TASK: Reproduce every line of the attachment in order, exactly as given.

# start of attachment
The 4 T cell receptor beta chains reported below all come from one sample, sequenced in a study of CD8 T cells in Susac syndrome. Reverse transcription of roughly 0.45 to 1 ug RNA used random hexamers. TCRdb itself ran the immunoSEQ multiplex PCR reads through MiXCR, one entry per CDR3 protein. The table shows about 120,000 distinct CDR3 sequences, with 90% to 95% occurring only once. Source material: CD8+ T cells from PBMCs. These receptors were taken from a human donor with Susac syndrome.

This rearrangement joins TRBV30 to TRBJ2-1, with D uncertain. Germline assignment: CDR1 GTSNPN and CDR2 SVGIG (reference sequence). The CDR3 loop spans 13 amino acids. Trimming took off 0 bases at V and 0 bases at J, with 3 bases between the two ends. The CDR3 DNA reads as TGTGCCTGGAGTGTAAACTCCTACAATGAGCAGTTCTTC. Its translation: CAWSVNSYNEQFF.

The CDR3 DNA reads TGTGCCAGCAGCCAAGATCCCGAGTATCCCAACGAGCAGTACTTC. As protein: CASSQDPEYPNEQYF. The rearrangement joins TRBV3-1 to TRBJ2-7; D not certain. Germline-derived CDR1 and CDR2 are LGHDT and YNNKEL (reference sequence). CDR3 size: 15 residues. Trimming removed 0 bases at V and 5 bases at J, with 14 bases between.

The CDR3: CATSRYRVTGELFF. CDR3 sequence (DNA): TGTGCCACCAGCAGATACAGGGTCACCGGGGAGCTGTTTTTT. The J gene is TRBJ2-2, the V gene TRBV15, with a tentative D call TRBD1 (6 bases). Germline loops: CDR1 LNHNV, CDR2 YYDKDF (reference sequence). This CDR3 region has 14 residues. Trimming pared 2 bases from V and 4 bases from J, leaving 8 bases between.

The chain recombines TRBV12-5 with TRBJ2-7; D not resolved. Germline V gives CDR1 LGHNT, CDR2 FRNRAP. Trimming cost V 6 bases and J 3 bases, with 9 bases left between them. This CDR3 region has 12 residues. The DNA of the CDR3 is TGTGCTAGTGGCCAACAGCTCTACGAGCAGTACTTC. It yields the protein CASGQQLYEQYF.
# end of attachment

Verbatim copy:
The 4 T cell receptor beta chains reported below all come from one sample, sequenced in a study of CD8 T cells in Susac syndrome. Reverse transcription of roughly 0.45 to 1 ug RNA used random hexamers. TCRdb itself ran the immunoSEQ multiplex PCR reads through MiXCR, one entry per CDR3 protein. The table shows about 120,000 distinct CDR3 sequences, with 90% to 95% occurring only once. Source material: CD8+ T cells from PBMCs. These receptors were taken from a human donor with Susac syndrome.

This rearrangement joins TRBV30 to TRBJ2-1, with D uncertain. Germline assignment: CDR1 GTSNPN and CDR2 SVGIG (reference sequence). The CDR3 loop spans 13 amino acids. Trimming took off 0 bases at V and 0 bases at J, with 3 bases between the two ends. The CDR3 DNA reads as TGTGCCTGGAGTGTAAACTCCTACAATGAGCAGTTCTTC. Its translation: CAWSVNSYNEQFF.

The CDR3 DNA reads TGTGCCAGCAGCCAAGATCCCGAGTATCCCAACGAGCAGTACTTC. As protein: CASSQDPEYPNEQYF. The rearrangement joins TRBV3-1 to TRBJ2-7; D not certain. Germline-derived CDR1 and CDR2 are LGHDT and YNNKEL (reference sequence). CDR3 size: 15 residues. Trimming removed 0 bases at V and 5 bases at J, with 14 bases between.

The CDR3: CATSRYRVTGELFF. CDR3 sequence (DNA): TGTGCCACCAGCAGATACAGGGTCACCGGGGAGCTGTTTTTT. The J gene is TRBJ2-2, the V gene TRBV15, with a tentative D call TRBD1 (6 bases). Germline loops: CDR1 LNHNV, CDR2 YYDKDF (reference sequence). This CDR3 region has 14 residues. Trimming pared 2 bases from V and 4 bases from J, leaving 8 bases between.

The chain recombines TRBV12-5 with TRBJ2-7; D not resolved. Germline V gives CDR1 LGHNT, CDR2 FRNRAP. Trimming cost V 6 bases and J 3 bases, with 9 bases left between them. This CDR3 region has 12 residues. The DNA of the CDR3 is TGTGCTAGTGGCCAACAGCTCTACGAGCAGTACTTC. It yields the protein CASGQQLYEQYF.